Security Concerns Keep FBI From Scene of Ambassador's Murder: Official

White House Now Calls Incident 'Terrorist Attack'

The CNN report came the same day White House Press Secretary Jay Carney told reporters for the first time that President Obama believes the deadly assault was, in fact, a "terrorist attack."

The Obama administration had come under fire from Republican lawmakers for what they called inaccurate characterizations of the incident, particularly citing U.S. Ambassador to the United Nations Susan Rice's early description of the attack as being a protest against an anti-Islam film that was "hijacked" by violent actors.

For days the administration did not use the phrase "terrorist attack," even as reports emerged suggesting it was a well-coordinated assault that may not have been connected to any demonstrations. National Counterterrorism Center Director Matthew Olsen became the first high-level official to publicly use the term on Sept. 19 and the next day Carney said he believed it was "self-evident" that it was an act of terrorism.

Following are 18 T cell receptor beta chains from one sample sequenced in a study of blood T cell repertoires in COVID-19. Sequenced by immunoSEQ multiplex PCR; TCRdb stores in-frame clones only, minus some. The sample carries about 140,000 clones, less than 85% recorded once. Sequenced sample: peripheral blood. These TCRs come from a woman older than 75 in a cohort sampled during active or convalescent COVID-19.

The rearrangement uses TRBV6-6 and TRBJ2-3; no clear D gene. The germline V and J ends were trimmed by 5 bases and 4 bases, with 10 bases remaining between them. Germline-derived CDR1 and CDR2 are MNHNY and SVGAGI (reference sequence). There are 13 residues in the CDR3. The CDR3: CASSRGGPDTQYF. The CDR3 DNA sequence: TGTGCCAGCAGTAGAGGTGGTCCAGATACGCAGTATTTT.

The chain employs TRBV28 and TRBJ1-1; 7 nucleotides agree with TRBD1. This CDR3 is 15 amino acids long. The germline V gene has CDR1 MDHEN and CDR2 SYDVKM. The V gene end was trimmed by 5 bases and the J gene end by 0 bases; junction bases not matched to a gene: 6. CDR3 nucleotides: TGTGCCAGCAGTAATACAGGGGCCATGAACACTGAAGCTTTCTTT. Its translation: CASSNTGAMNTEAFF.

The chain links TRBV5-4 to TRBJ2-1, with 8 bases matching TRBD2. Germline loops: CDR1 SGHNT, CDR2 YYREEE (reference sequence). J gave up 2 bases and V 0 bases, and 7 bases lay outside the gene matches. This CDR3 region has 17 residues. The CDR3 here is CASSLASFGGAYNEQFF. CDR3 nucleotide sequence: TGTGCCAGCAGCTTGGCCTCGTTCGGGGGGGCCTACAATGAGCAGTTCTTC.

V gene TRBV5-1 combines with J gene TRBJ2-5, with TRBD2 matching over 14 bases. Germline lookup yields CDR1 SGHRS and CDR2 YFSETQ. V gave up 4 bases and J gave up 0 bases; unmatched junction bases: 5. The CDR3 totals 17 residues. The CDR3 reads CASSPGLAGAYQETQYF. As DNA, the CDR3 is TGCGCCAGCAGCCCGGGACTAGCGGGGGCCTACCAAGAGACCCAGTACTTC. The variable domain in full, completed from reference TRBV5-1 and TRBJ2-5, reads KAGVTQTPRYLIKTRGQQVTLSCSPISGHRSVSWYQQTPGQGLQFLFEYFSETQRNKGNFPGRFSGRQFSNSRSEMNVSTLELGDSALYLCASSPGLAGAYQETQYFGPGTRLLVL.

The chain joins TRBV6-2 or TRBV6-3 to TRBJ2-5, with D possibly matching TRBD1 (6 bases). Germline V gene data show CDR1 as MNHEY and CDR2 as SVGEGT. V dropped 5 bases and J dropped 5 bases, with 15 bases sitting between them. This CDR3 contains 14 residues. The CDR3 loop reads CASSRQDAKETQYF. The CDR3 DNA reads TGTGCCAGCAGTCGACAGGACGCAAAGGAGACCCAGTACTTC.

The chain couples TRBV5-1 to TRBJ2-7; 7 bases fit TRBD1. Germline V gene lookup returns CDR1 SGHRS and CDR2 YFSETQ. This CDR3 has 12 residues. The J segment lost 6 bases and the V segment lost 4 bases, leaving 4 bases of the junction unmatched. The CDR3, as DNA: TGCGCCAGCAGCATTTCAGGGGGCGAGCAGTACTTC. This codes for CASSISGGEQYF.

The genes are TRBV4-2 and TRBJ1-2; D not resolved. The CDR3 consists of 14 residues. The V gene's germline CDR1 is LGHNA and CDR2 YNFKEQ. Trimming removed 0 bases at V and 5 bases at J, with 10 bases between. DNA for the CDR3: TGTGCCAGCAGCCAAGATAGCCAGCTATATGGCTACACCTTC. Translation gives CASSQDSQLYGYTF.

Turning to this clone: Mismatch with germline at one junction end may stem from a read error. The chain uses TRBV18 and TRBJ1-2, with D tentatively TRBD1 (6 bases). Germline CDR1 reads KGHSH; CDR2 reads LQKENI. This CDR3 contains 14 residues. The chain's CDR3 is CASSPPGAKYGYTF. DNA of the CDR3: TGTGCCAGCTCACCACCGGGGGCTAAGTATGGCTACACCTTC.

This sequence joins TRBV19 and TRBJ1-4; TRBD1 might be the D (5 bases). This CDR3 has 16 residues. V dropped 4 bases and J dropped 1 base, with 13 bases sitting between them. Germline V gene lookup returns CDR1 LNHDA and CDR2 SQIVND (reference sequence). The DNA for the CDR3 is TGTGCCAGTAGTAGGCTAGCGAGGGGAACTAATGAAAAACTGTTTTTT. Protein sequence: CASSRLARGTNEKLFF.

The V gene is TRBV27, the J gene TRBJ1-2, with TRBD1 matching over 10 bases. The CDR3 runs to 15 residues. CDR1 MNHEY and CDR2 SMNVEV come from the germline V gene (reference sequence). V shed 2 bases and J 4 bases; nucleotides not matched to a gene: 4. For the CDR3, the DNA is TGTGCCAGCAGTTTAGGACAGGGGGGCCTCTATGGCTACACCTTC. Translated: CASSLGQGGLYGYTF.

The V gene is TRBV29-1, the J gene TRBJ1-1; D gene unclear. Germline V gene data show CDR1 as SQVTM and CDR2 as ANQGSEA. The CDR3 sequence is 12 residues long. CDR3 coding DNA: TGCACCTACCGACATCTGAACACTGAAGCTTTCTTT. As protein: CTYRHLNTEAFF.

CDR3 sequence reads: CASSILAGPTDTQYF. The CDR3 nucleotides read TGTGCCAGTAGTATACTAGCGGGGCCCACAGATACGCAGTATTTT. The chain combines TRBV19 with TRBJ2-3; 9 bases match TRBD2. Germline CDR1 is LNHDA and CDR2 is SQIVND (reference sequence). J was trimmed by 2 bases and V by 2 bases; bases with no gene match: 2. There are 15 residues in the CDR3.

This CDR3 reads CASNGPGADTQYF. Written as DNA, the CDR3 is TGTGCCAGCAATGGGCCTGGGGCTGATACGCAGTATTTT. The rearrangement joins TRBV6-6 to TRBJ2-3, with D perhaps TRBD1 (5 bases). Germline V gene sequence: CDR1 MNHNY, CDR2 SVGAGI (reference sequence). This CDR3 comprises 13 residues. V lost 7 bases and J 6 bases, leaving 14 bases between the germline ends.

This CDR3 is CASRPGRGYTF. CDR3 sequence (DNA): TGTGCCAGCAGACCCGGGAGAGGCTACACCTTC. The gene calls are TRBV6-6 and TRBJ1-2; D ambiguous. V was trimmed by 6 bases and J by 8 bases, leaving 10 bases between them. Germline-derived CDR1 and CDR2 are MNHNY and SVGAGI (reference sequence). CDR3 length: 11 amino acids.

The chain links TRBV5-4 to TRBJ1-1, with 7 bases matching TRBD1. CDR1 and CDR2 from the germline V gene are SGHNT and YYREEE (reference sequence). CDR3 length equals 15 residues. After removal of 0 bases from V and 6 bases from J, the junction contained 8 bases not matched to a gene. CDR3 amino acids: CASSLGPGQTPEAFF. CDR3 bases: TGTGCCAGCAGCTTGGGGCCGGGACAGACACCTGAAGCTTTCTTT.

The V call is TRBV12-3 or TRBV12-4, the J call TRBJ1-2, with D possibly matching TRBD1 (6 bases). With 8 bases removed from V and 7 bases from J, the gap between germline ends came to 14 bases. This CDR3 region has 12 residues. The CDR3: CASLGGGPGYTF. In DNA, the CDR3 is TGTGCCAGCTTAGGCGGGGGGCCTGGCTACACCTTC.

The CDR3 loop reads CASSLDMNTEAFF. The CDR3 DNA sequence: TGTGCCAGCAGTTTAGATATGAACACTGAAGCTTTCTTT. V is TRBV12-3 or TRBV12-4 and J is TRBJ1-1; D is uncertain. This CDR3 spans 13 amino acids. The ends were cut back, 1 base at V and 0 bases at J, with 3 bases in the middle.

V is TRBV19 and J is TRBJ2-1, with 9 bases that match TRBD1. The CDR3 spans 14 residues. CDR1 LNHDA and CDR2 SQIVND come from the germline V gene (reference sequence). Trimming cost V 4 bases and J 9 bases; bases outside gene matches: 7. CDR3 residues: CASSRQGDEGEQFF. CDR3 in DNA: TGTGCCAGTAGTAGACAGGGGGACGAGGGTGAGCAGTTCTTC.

President Obama spoke before the United Nations Wednesday and referred to the incident, but did not use the term "terrorism." The same day, Carney told reporters "it is certainly the case that it is our view as an administration, the President's view, that it was a terrorist attack."

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